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Catholic sexual abuse & climate denial

Donuel 21 May 18 - 01:41 PM
Jim Carroll 21 May 18 - 01:03 PM
keberoxu 21 May 18 - 12:44 PM
Iains 21 May 18 - 04:20 AM
mg 20 May 18 - 09:00 PM
Donuel 20 May 18 - 07:41 PM
Jim Carroll 19 May 18 - 07:09 AM
Steve Shaw 19 May 18 - 05:44 AM
Jim Carroll 19 May 18 - 04:28 AM
Steve Shaw 18 May 18 - 08:02 PM
Jim Carroll 18 May 18 - 07:34 PM
mg 18 May 18 - 03:46 PM
keberoxu 18 May 18 - 02:57 PM
Steve Shaw 16 May 18 - 08:03 PM
McGrath of Harlow 16 May 18 - 07:21 PM
Steve Shaw 16 May 18 - 07:09 PM
McGrath of Harlow 16 May 18 - 06:44 PM
Steve Shaw 16 May 18 - 05:52 PM
Jack Campin 16 May 18 - 04:01 PM
McGrath of Harlow 16 May 18 - 02:08 PM
Steve Shaw 16 May 18 - 01:08 PM
Steve Shaw 16 May 18 - 01:02 PM
Joe Offer 16 May 18 - 01:00 PM
Joe Offer 16 May 18 - 12:19 PM
Steve Shaw 16 May 18 - 09:36 AM
Keith A of Hertford 16 May 18 - 08:55 AM
Jack Campin 16 May 18 - 06:38 AM
Steve Shaw 16 May 18 - 05:39 AM
Steve Shaw 16 May 18 - 05:14 AM
Keith A of Hertford 16 May 18 - 04:45 AM
Joe Offer 16 May 18 - 02:33 AM
McGrath of Harlow 15 May 18 - 08:41 PM
Steve Shaw 15 May 18 - 07:14 PM
McGrath of Harlow 15 May 18 - 06:59 PM
Joe Offer 15 May 18 - 01:12 PM
Donuel 15 May 18 - 01:00 PM
Steve Shaw 15 May 18 - 12:28 PM
bobad 15 May 18 - 11:59 AM
Keith A of Hertford 15 May 18 - 11:31 AM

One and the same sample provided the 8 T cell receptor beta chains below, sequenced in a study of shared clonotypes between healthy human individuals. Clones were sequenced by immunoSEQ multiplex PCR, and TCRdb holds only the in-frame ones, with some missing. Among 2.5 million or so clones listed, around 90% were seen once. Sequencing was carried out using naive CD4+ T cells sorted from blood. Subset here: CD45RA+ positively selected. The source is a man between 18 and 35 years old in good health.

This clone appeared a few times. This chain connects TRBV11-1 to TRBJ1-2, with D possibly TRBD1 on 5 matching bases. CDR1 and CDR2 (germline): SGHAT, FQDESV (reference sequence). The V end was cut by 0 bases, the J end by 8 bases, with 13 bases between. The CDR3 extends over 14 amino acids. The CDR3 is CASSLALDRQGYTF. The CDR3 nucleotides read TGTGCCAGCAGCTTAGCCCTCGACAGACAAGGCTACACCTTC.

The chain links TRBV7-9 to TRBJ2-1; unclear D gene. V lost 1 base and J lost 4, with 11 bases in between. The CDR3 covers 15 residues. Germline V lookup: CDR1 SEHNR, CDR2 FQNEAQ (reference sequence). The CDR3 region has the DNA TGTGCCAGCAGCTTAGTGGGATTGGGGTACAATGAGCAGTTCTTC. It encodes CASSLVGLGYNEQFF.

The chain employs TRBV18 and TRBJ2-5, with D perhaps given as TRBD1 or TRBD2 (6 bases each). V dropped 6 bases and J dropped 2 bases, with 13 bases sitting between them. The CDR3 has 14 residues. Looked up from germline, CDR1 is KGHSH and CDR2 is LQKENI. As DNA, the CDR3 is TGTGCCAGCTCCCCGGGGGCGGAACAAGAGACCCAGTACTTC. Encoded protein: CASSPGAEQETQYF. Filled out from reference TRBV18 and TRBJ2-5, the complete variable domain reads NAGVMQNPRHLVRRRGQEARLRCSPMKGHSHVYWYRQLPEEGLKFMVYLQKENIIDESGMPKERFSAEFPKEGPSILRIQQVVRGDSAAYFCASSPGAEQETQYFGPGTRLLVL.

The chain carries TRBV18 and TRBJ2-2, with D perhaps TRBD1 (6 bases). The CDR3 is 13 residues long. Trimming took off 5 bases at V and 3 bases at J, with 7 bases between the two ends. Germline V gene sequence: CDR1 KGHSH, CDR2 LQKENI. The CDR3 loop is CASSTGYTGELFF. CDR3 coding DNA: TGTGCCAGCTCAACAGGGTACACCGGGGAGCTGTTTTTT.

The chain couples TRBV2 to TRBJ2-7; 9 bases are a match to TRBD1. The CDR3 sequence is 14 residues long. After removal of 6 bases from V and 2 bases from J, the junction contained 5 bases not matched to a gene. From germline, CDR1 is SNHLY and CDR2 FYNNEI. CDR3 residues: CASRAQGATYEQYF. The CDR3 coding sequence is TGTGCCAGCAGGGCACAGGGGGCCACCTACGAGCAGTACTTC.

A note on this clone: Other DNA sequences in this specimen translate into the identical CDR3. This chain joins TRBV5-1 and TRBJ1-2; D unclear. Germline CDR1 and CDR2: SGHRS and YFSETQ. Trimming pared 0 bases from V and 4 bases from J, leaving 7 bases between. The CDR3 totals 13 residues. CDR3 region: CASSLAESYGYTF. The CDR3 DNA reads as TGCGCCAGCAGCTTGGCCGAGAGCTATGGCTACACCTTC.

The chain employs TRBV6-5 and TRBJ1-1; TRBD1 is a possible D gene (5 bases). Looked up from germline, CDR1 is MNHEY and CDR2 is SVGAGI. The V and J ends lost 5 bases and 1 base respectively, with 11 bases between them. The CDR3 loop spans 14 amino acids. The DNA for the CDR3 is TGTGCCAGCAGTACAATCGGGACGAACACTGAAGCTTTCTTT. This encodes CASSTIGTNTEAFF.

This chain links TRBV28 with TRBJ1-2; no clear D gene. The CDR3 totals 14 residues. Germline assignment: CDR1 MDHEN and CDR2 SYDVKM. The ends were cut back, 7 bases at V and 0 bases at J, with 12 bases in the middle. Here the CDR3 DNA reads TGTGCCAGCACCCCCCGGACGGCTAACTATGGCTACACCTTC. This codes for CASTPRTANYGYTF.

Steve Shaw 15 May 18 - 10:25 AM
McGrath of Harlow 15 May 18 - 09:41 AM
Jack Campin 15 May 18 - 09:06 AM
Steve Shaw 15 May 18 - 05:07 AM
McGrath of Harlow 14 May 18 - 08:12 PM
Steve Shaw 14 May 18 - 07:59 PM
keberoxu 14 May 18 - 07:54 PM
Donuel 14 May 18 - 07:30 PM
Steve Shaw 14 May 18 - 07:09 PM
keberoxu 14 May 18 - 06:50 PM
Steve Shaw 14 May 18 - 06:47 PM
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Subject: RE: Catholic sexual abuse & climate denial
From: Donuel
Date: 21 May 18 - 01:41 PM

Climate deniers never die
They just watch the oceans rise


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Subject: RE: Catholic sexual abuse & climate denial
From: Jim Carroll
Date: 21 May 18 - 01:03 PM

You got it Iains
The Burren was one of the sites of a national campaign against the division of land in the latter half of the 19th century
In the 1880s The British Government instructed the breakup of the private estates belonging to absentee English landlords, but, true to form, they allocated them to wealthy farmers rather than those in need
A national campaign of cattle rustling was embarked on by local small-farmers who would drive the cattle through the towns, shouting and blowing horns - they would then be driven onto large open spaces like The Burren, leaving the owner to find and reclaim them